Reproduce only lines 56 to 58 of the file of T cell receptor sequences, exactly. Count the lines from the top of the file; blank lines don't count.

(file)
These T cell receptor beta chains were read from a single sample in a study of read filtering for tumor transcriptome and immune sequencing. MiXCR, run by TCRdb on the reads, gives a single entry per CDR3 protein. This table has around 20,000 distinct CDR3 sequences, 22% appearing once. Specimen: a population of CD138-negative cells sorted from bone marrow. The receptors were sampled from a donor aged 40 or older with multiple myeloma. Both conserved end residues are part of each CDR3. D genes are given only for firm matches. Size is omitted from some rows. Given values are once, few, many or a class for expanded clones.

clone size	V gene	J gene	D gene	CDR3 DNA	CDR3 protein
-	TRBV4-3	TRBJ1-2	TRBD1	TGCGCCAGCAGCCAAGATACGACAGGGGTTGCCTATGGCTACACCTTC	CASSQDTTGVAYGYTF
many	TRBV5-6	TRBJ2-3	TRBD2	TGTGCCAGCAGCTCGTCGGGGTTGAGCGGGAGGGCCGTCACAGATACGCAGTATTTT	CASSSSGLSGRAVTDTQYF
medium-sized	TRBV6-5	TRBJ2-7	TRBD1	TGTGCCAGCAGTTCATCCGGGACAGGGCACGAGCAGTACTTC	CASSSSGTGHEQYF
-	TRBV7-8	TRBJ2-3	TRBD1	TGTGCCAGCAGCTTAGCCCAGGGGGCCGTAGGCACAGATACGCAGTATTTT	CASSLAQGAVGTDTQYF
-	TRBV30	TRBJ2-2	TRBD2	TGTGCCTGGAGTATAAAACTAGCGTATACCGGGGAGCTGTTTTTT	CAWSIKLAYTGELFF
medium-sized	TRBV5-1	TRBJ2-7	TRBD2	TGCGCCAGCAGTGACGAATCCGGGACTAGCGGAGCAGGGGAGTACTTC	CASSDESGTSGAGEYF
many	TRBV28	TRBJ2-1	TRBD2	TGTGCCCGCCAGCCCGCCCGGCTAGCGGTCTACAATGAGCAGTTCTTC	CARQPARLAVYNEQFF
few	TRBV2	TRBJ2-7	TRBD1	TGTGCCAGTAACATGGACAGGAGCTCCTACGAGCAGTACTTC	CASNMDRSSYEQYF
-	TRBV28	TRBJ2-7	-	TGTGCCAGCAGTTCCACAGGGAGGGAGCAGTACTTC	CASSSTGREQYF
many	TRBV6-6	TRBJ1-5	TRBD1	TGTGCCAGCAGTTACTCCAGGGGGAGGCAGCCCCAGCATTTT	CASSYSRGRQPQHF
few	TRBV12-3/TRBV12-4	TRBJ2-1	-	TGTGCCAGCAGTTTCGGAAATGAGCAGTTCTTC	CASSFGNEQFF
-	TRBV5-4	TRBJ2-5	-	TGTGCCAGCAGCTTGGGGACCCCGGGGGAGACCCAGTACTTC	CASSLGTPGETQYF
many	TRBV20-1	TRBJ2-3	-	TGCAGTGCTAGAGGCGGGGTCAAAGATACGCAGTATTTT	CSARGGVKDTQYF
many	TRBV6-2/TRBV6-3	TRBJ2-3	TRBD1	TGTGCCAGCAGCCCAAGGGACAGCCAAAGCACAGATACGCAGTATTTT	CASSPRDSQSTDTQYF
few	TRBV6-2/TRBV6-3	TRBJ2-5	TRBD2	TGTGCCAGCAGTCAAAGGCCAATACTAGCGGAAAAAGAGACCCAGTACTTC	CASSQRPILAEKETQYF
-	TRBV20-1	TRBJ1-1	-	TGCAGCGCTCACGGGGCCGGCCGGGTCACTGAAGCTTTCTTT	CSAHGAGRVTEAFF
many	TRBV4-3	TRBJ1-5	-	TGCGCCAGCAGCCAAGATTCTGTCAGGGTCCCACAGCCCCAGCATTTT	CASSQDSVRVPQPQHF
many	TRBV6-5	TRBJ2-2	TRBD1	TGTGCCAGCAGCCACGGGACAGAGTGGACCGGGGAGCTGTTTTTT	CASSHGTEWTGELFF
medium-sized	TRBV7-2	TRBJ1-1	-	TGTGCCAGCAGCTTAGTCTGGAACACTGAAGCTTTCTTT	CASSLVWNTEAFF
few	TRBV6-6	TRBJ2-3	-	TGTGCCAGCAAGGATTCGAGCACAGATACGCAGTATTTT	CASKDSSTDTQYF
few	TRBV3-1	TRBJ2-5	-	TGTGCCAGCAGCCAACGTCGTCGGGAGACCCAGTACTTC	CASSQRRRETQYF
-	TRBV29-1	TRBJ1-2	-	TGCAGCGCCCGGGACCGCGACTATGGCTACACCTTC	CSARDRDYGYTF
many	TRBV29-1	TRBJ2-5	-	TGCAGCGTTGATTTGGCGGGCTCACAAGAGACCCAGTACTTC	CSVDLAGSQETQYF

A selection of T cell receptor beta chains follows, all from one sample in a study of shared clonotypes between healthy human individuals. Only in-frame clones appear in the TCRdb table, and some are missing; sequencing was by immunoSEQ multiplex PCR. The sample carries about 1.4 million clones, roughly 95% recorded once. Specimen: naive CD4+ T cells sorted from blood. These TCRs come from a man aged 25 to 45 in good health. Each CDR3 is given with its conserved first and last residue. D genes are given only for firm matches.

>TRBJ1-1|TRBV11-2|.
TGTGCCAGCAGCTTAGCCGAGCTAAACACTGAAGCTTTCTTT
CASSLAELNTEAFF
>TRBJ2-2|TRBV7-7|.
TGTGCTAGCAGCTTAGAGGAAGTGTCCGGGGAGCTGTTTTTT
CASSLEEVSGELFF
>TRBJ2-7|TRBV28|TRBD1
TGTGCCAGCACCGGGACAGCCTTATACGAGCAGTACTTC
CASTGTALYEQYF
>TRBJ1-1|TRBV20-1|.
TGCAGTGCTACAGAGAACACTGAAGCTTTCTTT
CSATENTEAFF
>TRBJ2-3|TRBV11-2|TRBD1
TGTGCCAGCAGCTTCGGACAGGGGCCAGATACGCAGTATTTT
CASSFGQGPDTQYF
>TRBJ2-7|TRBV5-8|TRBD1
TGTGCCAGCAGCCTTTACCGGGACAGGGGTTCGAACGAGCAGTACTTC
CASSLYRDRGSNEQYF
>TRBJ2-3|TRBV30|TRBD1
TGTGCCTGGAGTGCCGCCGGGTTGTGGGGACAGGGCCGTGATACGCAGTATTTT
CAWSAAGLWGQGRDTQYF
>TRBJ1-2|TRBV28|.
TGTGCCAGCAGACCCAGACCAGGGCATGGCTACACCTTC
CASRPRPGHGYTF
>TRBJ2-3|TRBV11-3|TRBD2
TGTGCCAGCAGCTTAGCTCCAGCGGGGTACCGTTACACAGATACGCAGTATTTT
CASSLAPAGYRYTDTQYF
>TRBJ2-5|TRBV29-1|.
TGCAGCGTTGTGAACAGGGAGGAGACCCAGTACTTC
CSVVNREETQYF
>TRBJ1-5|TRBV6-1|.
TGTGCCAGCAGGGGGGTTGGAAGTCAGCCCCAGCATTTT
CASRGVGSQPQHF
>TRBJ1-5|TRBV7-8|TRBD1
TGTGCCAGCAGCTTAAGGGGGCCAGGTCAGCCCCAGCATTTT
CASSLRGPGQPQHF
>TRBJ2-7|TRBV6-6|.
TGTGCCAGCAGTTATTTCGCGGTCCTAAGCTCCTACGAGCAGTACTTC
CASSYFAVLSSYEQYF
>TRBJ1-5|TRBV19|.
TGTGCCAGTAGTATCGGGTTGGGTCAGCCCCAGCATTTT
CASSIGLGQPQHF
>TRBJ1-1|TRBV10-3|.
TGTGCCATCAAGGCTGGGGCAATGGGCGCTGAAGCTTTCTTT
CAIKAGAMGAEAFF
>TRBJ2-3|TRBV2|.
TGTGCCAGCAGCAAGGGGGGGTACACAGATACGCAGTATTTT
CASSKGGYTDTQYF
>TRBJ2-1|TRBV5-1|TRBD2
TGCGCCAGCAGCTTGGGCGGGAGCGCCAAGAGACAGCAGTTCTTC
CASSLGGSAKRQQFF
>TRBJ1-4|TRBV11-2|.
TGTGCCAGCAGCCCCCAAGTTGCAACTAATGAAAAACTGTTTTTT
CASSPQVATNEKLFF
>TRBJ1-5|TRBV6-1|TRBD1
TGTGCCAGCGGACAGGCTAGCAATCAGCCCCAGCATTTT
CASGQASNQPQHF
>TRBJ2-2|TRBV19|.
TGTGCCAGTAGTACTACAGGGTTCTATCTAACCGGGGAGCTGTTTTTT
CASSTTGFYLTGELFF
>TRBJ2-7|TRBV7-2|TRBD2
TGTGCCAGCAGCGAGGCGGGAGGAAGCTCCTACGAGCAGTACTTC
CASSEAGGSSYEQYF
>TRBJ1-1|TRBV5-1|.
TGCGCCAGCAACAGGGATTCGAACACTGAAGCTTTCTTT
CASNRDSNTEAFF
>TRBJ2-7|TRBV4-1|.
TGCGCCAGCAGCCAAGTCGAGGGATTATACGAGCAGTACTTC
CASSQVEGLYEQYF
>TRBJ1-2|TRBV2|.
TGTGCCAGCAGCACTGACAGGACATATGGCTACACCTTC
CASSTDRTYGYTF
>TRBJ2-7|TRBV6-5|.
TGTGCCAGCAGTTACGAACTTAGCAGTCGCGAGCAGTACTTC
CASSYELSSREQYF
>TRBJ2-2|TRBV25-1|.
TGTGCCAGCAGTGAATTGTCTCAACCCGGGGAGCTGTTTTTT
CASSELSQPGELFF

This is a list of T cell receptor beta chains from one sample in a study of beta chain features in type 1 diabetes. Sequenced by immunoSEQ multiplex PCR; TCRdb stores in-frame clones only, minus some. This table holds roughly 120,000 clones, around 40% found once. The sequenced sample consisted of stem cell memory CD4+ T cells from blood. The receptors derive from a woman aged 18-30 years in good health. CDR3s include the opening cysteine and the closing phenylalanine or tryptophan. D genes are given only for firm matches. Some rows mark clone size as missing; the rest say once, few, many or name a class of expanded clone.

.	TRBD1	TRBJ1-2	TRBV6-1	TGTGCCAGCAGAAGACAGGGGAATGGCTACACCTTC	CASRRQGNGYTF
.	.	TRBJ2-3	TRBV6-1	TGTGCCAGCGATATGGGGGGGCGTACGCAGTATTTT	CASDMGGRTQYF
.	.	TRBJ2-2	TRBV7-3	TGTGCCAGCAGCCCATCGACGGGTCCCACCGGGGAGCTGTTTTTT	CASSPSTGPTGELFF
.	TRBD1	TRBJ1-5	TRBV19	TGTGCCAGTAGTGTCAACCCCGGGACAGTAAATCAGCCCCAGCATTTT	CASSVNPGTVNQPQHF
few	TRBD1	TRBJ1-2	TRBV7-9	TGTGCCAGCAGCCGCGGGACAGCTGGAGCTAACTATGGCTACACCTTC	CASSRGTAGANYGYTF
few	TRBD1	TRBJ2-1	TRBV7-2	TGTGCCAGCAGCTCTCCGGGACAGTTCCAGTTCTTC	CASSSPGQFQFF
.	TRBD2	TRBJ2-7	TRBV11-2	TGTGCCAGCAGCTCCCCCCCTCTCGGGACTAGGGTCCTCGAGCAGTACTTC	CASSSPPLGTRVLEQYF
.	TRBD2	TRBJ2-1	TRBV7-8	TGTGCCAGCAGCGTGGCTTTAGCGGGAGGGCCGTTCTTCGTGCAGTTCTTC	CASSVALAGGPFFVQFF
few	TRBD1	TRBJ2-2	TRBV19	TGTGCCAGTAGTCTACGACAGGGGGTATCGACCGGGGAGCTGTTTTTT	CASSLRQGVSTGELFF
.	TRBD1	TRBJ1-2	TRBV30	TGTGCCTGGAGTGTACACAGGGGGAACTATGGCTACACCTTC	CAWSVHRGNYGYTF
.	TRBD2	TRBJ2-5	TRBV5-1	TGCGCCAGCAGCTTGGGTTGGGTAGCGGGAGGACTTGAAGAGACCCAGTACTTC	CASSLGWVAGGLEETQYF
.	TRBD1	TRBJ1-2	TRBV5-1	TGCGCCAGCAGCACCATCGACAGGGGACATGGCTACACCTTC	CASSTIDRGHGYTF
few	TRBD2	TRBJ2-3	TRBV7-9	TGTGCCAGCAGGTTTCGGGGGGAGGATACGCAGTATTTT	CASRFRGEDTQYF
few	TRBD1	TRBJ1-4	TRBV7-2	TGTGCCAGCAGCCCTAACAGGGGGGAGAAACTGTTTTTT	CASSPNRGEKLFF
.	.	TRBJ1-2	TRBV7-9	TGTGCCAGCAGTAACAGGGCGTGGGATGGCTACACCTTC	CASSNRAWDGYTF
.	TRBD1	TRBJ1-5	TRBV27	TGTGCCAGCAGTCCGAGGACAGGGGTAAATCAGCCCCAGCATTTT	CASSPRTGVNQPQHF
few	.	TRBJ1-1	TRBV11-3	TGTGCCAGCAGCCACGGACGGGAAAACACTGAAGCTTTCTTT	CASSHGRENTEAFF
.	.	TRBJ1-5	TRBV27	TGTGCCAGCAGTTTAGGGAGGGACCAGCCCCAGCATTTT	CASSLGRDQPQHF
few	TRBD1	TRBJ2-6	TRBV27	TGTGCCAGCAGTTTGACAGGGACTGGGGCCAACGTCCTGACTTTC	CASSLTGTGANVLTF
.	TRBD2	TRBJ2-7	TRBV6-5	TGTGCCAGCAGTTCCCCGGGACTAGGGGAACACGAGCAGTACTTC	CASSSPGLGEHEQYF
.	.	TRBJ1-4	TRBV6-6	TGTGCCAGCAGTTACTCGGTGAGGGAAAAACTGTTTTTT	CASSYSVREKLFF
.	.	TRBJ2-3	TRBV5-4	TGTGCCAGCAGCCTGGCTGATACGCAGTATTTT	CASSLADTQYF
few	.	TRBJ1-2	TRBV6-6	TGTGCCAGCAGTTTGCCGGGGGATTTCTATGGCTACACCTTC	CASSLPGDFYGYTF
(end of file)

CSVVNREETQYF
>TRBJ1-5|TRBV6-1|.
TGTGCCAGCAGGGGGGTTGGAAGTCAGCCCCAGCATTTT